BERLIN — Junichiro Koizumi will resign as the Japanese prime minister at the end of this month and be replaced by Chief Cabinet Secretary Shinzo Abe. Koizumi became prime minister in April 2001. After more than five years as prime minister, Koizumi’s political record is checkered: He achieved big successes with domestic reforms and economic recovery, but caused a political disaster in relations with Japan’s most important neighbors, China and South Korea.
Relations have not been this bad in decades. Sixty-one years after the end of World War II, the heads of state of China, South Korea and Japan are not talking to each other — the result of Koizumi’s policy. When Koizumi was running for office in 2001, he promised supporters he would visit Yasukuni Shrine in Tokyo every year on Aug. 15, the anniversary of the end of World War II in Japan. Koizumi visited the shrine every year, but it was only this year that he went on Aug. 15.
Yasukuni Shrine is a memorial to 2.4 million Japanese soldiers who died in wars Japan has been involved since the middle of the 19th century. The problem is that since 1978 the shrine also has memorialized 14 top war criminals or war-crime suspects. The prime minister’s visit to the shrine is, therefore, seen by Japan’s neighbors as a sign of support for those mostly Japanese historians who depict Japan primarily as a victim of the war — not as an imperialistic aggressor responsible for the deaths of more than 20 million people in the 1930s and ’40s in East and Southeast Asia.
Koizumi’s visits remind Japan’s neighbors that Japan has not yet done enough to apologize in an acceptable manner for the war crimes, suffering and destruction caused by Japanese soldiers. It is true that Japan technically has apologized several times, but either the apology has been considered inadequate by Japan’s neighbors or, worse, the nice words have been negated by Koizumi’s subsequent visit to the shrine.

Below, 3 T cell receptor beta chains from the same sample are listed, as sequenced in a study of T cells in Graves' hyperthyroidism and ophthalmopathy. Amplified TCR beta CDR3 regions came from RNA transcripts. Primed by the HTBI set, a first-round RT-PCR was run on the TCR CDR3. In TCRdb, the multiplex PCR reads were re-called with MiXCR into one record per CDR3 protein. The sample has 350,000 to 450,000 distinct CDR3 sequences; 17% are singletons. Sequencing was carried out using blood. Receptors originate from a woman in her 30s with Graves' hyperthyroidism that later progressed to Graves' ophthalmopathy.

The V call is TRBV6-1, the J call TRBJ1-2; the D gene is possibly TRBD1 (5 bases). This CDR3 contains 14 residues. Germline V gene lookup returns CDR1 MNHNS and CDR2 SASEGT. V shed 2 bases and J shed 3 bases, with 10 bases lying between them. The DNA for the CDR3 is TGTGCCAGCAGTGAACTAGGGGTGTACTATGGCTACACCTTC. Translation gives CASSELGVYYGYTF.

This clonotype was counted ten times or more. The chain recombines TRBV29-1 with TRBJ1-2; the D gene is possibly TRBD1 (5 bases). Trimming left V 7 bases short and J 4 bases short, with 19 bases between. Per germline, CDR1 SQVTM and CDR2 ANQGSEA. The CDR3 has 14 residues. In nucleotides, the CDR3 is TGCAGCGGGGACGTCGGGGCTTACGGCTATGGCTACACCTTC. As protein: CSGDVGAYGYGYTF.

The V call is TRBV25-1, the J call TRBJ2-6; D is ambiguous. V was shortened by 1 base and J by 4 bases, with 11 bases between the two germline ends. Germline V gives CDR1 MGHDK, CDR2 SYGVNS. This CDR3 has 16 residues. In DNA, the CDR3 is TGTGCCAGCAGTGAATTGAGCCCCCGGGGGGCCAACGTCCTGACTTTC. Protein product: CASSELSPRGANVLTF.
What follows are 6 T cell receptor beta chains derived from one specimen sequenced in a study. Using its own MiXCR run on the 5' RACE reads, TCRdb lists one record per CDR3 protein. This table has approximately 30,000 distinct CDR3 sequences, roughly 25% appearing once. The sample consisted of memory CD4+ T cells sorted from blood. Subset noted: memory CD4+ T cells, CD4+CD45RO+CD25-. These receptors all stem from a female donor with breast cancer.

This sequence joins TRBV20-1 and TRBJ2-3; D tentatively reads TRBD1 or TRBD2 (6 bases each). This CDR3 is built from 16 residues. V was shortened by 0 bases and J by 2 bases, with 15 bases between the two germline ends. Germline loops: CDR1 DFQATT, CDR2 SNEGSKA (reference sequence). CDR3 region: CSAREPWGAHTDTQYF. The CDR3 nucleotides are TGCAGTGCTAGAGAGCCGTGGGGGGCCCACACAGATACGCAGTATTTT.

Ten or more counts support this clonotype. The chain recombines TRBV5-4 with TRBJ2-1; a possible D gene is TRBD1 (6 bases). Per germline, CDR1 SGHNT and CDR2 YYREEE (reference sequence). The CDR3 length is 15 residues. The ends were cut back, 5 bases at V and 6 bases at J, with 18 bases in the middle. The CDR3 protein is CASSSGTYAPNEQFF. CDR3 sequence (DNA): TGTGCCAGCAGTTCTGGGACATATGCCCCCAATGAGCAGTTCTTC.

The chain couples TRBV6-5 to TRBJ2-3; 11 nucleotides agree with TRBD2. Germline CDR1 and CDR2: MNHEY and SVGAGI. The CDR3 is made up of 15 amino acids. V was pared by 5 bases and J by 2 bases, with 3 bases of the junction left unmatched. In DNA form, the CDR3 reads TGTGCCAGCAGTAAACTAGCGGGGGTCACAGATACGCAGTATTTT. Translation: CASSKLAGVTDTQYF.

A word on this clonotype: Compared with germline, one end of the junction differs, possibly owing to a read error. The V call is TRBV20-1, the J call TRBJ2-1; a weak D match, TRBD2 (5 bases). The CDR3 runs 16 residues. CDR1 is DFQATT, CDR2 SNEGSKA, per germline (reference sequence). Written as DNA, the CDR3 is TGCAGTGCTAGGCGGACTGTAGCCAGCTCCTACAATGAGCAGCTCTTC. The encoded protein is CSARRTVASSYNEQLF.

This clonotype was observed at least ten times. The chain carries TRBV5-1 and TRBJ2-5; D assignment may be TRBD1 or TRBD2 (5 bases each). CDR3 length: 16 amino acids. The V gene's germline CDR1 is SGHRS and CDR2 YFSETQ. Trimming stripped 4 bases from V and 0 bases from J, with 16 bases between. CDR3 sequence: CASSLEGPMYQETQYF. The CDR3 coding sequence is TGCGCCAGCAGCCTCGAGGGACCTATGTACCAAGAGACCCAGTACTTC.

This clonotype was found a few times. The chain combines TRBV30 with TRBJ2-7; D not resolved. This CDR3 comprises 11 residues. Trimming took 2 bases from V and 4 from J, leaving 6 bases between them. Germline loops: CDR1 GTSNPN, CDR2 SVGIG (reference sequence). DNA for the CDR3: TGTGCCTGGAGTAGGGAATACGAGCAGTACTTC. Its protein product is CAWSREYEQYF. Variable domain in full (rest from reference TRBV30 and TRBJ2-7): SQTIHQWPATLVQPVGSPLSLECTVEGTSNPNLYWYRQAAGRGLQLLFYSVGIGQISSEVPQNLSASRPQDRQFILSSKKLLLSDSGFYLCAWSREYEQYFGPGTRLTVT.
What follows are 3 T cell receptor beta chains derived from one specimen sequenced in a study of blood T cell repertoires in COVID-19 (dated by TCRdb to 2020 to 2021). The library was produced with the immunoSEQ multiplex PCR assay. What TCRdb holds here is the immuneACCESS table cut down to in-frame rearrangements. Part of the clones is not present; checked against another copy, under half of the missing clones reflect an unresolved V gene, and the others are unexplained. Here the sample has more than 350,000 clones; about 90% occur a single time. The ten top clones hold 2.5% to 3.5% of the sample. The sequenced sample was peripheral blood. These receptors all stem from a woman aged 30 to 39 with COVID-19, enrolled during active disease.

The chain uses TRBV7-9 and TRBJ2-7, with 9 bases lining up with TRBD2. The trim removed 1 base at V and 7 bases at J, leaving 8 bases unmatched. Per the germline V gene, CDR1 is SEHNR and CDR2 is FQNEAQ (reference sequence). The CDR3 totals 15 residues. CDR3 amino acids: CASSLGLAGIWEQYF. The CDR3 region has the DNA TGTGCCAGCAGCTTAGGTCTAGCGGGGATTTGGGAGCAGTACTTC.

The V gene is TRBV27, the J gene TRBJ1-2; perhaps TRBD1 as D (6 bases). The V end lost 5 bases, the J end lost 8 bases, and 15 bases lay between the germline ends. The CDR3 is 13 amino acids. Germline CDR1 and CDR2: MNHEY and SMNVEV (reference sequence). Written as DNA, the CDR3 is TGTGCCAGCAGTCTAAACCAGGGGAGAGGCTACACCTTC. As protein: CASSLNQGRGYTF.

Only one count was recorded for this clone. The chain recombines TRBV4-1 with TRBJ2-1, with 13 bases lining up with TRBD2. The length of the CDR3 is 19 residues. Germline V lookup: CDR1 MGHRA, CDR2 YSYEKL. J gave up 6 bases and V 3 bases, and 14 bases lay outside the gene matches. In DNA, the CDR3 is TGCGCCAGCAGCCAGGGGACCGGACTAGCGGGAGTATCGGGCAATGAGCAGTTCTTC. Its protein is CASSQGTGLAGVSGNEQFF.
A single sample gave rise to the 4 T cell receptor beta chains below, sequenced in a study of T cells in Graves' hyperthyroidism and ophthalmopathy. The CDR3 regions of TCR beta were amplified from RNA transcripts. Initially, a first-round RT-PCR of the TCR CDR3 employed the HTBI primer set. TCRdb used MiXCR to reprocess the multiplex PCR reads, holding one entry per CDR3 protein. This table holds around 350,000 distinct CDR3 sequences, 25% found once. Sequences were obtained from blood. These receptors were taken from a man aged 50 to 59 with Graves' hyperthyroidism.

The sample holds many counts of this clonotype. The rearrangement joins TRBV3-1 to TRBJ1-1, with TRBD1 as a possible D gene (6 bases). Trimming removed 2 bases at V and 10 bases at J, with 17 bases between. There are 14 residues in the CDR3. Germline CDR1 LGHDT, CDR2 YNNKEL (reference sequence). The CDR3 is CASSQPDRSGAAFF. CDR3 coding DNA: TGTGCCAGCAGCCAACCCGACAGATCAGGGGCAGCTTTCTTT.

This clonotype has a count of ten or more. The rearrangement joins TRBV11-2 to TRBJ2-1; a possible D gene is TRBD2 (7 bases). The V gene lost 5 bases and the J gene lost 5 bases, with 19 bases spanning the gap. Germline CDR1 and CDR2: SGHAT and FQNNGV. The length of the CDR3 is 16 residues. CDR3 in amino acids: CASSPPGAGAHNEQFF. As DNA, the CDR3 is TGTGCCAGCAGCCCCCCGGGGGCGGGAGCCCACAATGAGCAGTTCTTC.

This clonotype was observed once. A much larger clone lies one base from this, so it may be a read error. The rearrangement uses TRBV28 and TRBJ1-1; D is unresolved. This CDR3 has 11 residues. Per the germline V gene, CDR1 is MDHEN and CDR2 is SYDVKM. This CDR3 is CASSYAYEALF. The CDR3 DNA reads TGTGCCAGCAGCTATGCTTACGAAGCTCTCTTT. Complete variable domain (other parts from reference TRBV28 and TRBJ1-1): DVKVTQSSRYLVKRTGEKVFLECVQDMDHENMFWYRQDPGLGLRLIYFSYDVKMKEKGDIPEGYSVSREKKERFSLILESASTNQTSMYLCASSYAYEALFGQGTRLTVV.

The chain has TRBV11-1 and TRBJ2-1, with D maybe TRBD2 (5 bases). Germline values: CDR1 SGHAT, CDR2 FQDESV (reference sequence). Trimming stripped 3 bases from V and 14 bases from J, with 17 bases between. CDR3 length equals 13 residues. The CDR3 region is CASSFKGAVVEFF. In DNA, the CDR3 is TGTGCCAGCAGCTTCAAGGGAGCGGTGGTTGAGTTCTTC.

When Koizumi visited the shrine for the first time as prime minister in 2001, China and South Korea canceled visits and talks with Japan. China went on to cancel regular summits with Koizumi. All efforts by Japan’s diplomats to improve relations with China have been regularly disrupted by Koizumi’s annual visits.
The conflict over the shrine as well as Koizumi’s visits themselves are just symptoms of the unresolved problem of how to deal with the past with regard to relations between Japan and its neighbors.
China and South Korea still wait for an honest and trustworthy Japanese apology. From the Japanese point of view, Japan offered such an apology Aug. 15, 2005, on the 60th anniversary of the war’s end. But Koizumi destroyed the prospect of improved relations by visiting Yasukuni on Oct. 17. Koizumi’s stubbornness and arrogance on this — just one element of his legacy — has created a crisis situation in relations between Japan and its neighbors.
A comparison of postwar Germany and Japan reveals that Koizumi is no Willy Brandt. In more than five years as prime minister, Koizumi is responsible for worsening relations with Japan’s neighbors, weakening the confidence of neighbors in improving ties with Japan and creating new anxieties in neighboring countries about Japan’s militaristic history.